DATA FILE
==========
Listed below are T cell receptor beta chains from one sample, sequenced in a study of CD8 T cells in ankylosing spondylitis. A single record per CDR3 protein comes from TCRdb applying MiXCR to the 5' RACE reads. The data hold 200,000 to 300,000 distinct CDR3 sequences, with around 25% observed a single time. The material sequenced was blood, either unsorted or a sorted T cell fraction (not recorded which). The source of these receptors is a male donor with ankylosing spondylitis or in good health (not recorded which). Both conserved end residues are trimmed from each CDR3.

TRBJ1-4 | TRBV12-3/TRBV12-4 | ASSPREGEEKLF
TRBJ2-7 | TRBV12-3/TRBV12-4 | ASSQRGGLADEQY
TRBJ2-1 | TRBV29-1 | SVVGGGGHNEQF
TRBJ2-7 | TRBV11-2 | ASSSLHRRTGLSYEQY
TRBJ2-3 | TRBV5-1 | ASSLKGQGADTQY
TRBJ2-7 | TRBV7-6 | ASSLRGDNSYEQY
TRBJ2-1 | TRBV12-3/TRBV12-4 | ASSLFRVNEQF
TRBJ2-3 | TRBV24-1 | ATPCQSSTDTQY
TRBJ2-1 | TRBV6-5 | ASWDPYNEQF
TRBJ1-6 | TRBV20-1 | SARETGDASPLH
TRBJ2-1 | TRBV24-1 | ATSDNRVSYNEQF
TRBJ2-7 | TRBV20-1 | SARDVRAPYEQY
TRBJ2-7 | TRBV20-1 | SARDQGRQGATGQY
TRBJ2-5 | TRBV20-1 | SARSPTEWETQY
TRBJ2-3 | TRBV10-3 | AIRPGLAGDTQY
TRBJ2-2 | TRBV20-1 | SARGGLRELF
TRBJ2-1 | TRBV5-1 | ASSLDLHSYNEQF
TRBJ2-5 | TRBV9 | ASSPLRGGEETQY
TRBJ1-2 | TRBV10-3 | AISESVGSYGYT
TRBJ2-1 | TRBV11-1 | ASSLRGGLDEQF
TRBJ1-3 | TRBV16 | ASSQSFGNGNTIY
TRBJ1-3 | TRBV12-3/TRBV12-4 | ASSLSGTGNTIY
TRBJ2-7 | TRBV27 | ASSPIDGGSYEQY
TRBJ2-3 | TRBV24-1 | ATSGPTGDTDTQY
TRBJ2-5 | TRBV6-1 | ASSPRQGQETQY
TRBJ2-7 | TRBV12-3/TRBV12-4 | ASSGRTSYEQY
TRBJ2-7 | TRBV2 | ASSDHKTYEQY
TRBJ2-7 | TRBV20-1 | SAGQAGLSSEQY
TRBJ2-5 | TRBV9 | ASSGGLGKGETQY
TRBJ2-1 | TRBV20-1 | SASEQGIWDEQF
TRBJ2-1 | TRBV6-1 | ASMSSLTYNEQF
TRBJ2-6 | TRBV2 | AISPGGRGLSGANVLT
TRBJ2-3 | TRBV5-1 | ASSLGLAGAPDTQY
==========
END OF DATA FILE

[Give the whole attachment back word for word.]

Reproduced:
Listed below are T cell receptor beta chains from one sample, sequenced in a study of CD8 T cells in ankylosing spondylitis. A single record per CDR3 protein comes from TCRdb applying MiXCR to the 5' RACE reads. The data hold 200,000 to 300,000 distinct CDR3 sequences, with around 25% observed a single time. The material sequenced was blood, either unsorted or a sorted T cell fraction (not recorded which). The source of these receptors is a male donor with ankylosing spondylitis or in good health (not recorded which). Both conserved end residues are trimmed from each CDR3.

TRBJ1-4 | TRBV12-3/TRBV12-4 | ASSPREGEEKLF
TRBJ2-7 | TRBV12-3/TRBV12-4 | ASSQRGGLADEQY
TRBJ2-1 | TRBV29-1 | SVVGGGGHNEQF
TRBJ2-7 | TRBV11-2 | ASSSLHRRTGLSYEQY
TRBJ2-3 | TRBV5-1 | ASSLKGQGADTQY
TRBJ2-7 | TRBV7-6 | ASSLRGDNSYEQY
TRBJ2-1 | TRBV12-3/TRBV12-4 | ASSLFRVNEQF
TRBJ2-3 | TRBV24-1 | ATPCQSSTDTQY
TRBJ2-1 | TRBV6-5 | ASWDPYNEQF
TRBJ1-6 | TRBV20-1 | SARETGDASPLH
TRBJ2-1 | TRBV24-1 | ATSDNRVSYNEQF
TRBJ2-7 | TRBV20-1 | SARDVRAPYEQY
TRBJ2-7 | TRBV20-1 | SARDQGRQGATGQY
TRBJ2-5 | TRBV20-1 | SARSPTEWETQY
TRBJ2-3 | TRBV10-3 | AIRPGLAGDTQY
TRBJ2-2 | TRBV20-1 | SARGGLRELF
TRBJ2-1 | TRBV5-1 | ASSLDLHSYNEQF
TRBJ2-5 | TRBV9 | ASSPLRGGEETQY
TRBJ1-2 | TRBV10-3 | AISESVGSYGYT
TRBJ2-1 | TRBV11-1 | ASSLRGGLDEQF
TRBJ1-3 | TRBV16 | ASSQSFGNGNTIY
TRBJ1-3 | TRBV12-3/TRBV12-4 | ASSLSGTGNTIY
TRBJ2-7 | TRBV27 | ASSPIDGGSYEQY
TRBJ2-3 | TRBV24-1 | ATSGPTGDTDTQY
TRBJ2-5 | TRBV6-1 | ASSPRQGQETQY
TRBJ2-7 | TRBV12-3/TRBV12-4 | ASSGRTSYEQY
TRBJ2-7 | TRBV2 | ASSDHKTYEQY
TRBJ2-7 | TRBV20-1 | SAGQAGLSSEQY
TRBJ2-5 | TRBV9 | ASSGGLGKGETQY
TRBJ2-1 | TRBV20-1 | SASEQGIWDEQF
TRBJ2-1 | TRBV6-1 | ASMSSLTYNEQF
TRBJ2-6 | TRBV2 | AISPGGRGLSGANVLT
TRBJ2-3 | TRBV5-1 | ASSLGLAGAPDTQY